Accordingly, the present invention is a restraint/support article which is useful with a chair or similar article such as a highchair, stroller or the like. The article includes a single-piece fabric section, wherein the fabric section includes a portion which is so configured as to permit the person or animal which is to be restrained, such as a young child for instance, to be seated thereon, and first and second strap means. The first strap means, which in use is severed from the remainder of the fabric section except in the vicinity of one end thereof, is adapted to secure the fabric section to the chair. The second strap means, which also in use is severed from the remainder of the fabric section, except in the vicinity of one end thereof, is adapted to secure the person to be restrained.
FIG. 1 is a top view of the restraint of the present invention showing the fabric section in one piece but with the several severance lines.
FIG. 2 shows the article of FIG. 1 with the severance lines of FIG. 1 cut and the resulting straps separated for clarity.
FIG. 3 shows the article of FIGS. 1 and 2 secured to a chair.
FIG. 4 shows the article of FIGS. 1-3 with a child in place and with the straps of the article secured around the child and the chair.
FIG. 5 is an elevational view of the subject matter of FIG. 4.
FIG. 6 shows an alternative embodiment to that of FIG. 1.
The present invention is an article of restraint and support, typically for a young child for use with a chair, which is made from a single piece of material, as shown in FIG. 1. The material could be a single fabric, or composites. The single fabric section 10 is configured so that the upper edge 12 is significantly wider than the lower edge 14, which in the embodiment shown terminates in a rounded point. In the embodiment of FIGS. 1-5, the fabric section 10 is in the shape of a heart. It should be understood, however, that the present invention is not limited to such a particular configuration, but in fact can take other similar configurations which provide similar results, including circular, elongated, and H-shaped, as a few examples.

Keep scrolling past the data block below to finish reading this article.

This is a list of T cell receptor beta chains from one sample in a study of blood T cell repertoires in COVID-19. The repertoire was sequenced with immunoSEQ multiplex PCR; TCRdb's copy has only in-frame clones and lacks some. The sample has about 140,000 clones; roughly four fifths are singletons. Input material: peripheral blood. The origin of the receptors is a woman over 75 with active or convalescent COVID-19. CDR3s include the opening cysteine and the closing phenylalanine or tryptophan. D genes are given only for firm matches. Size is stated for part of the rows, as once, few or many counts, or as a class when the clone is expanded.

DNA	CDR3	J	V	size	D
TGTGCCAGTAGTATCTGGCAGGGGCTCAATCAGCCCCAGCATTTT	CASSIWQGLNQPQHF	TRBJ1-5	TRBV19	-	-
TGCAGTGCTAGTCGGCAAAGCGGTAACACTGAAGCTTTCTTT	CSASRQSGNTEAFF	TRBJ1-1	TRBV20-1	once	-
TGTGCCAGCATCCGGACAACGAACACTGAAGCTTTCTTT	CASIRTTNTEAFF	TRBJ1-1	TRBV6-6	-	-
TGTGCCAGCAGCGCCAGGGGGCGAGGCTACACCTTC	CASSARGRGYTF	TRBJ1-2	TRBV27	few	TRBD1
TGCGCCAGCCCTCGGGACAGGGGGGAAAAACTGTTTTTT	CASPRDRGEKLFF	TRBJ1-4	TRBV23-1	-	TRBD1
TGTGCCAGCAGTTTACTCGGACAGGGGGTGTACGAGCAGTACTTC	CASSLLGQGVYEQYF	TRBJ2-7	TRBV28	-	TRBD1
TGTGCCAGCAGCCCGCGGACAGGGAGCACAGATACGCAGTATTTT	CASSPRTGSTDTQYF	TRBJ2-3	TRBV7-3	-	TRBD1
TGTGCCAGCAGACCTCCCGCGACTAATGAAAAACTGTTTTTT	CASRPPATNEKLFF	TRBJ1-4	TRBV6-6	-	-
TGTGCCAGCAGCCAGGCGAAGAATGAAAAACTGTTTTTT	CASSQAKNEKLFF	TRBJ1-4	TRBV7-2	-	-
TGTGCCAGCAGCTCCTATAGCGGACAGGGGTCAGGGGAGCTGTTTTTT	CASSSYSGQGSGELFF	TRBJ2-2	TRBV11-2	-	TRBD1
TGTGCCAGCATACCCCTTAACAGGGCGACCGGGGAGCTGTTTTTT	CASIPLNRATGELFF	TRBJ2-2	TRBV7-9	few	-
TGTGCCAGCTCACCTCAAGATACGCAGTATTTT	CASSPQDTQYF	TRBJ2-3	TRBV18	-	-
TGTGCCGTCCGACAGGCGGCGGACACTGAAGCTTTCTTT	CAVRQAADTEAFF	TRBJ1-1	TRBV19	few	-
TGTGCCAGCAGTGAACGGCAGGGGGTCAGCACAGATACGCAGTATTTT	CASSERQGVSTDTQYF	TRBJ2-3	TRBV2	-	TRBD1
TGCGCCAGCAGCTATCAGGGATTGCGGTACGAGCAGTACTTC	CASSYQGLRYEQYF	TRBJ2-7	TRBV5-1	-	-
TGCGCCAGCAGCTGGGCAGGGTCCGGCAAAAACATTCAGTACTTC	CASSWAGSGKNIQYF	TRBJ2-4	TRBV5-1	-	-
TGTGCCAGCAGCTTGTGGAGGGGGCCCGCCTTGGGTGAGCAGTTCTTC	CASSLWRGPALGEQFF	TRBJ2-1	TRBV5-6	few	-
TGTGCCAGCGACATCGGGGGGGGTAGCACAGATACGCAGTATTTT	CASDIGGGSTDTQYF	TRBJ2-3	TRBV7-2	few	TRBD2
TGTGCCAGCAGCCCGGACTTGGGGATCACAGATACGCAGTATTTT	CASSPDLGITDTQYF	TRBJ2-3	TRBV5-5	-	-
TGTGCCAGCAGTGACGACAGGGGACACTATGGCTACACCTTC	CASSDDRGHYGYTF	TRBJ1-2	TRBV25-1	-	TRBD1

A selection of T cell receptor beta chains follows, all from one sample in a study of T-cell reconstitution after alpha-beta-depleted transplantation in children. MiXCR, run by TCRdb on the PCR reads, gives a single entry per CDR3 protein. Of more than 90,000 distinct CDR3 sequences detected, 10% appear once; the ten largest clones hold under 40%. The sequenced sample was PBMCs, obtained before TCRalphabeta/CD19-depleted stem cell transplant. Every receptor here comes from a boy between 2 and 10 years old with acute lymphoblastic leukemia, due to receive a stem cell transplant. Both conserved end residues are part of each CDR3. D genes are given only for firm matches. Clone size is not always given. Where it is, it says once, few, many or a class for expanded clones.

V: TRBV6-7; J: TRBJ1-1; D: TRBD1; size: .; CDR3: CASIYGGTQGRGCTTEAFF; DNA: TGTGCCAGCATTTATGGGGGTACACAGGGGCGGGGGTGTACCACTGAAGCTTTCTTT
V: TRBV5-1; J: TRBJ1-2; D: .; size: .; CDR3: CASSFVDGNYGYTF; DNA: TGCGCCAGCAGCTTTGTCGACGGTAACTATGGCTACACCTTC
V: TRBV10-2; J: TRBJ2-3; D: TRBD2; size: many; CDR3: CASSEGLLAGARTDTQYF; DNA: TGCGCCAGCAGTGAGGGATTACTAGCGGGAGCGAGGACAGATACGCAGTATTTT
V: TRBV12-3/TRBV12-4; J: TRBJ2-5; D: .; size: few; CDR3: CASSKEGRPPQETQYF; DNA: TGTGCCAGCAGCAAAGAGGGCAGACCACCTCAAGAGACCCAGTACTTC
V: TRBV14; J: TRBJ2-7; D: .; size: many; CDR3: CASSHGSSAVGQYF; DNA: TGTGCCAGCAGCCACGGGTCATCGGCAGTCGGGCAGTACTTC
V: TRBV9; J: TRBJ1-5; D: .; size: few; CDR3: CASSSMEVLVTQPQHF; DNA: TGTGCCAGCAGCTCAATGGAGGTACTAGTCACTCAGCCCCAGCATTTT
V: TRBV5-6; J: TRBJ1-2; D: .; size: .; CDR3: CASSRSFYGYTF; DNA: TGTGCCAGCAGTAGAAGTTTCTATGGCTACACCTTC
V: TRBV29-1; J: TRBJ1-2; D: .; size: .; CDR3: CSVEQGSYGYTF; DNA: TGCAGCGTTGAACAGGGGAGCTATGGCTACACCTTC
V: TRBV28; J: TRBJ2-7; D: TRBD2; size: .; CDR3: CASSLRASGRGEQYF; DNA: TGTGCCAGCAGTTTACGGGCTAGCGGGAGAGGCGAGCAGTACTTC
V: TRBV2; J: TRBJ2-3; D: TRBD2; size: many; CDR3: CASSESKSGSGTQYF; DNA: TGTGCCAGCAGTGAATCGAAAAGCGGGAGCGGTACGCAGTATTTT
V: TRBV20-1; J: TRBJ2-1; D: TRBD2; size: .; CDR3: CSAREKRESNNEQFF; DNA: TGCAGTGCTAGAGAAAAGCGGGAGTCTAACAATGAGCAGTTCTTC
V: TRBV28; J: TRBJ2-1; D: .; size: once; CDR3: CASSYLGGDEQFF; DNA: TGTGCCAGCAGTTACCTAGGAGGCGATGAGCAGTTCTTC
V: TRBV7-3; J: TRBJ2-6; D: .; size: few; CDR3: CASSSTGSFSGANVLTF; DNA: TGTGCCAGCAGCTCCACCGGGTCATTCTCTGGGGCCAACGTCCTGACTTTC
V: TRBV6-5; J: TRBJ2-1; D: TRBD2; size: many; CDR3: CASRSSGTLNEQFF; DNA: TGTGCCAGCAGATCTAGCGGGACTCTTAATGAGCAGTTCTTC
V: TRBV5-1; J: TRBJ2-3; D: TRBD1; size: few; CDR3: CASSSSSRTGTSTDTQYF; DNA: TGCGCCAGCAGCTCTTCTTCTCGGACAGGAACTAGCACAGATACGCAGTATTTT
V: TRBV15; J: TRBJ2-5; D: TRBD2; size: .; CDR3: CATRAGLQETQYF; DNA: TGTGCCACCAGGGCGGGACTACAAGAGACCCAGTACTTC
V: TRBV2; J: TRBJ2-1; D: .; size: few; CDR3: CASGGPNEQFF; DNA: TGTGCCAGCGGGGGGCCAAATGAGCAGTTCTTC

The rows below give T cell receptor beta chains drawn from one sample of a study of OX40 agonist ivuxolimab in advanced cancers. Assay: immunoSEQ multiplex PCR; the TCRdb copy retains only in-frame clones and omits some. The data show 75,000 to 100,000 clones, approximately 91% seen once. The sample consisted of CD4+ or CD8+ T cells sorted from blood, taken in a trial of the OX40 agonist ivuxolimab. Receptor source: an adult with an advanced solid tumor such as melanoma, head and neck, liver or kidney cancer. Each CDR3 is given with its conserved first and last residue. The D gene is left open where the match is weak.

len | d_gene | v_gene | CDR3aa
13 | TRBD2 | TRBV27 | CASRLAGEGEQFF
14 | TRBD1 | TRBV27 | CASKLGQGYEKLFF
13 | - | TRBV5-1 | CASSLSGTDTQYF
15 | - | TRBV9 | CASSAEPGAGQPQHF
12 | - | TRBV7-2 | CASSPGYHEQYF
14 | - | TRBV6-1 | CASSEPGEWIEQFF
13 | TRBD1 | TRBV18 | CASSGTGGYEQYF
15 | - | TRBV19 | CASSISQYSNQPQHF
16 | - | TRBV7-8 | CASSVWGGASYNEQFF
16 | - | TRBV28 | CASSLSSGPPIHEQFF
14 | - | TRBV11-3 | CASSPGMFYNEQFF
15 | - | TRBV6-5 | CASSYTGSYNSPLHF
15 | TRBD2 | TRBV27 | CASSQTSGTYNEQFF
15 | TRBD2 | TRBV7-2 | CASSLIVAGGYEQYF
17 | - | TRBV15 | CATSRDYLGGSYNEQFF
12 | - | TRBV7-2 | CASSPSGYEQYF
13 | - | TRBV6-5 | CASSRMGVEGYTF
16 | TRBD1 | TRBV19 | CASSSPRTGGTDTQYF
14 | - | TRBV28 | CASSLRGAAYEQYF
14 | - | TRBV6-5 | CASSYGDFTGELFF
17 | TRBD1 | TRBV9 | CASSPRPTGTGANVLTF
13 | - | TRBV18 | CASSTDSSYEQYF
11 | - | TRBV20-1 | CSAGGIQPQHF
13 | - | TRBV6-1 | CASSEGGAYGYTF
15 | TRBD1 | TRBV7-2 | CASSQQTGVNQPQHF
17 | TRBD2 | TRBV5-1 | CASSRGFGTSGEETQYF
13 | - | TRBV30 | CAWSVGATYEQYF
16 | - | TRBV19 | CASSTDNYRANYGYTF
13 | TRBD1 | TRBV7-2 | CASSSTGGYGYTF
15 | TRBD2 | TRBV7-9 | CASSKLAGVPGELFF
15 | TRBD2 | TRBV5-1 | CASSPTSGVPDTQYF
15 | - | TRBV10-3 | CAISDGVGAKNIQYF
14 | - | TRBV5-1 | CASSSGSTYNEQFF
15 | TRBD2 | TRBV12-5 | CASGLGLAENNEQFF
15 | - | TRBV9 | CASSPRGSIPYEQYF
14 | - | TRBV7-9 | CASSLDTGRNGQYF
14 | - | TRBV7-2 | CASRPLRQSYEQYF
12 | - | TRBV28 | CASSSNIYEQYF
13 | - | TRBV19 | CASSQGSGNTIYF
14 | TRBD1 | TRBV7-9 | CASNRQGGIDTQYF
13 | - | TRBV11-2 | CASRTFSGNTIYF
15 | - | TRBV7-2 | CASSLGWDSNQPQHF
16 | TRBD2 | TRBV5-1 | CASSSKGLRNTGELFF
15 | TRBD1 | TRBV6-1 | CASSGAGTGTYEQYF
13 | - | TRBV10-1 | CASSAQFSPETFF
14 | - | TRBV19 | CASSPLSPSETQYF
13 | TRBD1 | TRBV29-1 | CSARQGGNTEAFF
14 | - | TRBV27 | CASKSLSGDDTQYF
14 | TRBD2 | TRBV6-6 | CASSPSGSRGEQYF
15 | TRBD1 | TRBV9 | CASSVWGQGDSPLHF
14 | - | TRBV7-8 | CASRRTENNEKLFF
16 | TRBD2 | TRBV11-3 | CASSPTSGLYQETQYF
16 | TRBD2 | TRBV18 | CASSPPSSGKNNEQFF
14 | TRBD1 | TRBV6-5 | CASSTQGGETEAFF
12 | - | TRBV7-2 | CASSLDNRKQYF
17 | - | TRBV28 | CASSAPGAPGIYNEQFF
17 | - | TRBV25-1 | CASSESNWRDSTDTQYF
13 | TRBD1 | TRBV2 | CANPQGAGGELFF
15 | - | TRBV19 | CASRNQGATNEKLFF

The material of fabric section 10 in the embodiment shown is a single layer of high strength, non-raveling material, such as the spunbonded nylon marketed by Monsanto under the trademark Cerex. This fabric, in a relatively small thickness, i.e. approximately 5 mils, is capable of supporting young children weighing 20-30 lbs. Since the material is so thin, it can be easily packaged in substantial numbers, and several articles may be conveniently carried in a purse or pocket. Such a fabric section may be readily used with a wide variety of chair types. Such convenience is a significant advantage of the present invention. It should be understood however, that materials other than CEREX may be used in the present invention. Further, the fabric section 10 may be made in different thicknesses, or may comprise two or more layers secured together, or may be impregnated with a reinforcing agent, in order to increase its strength.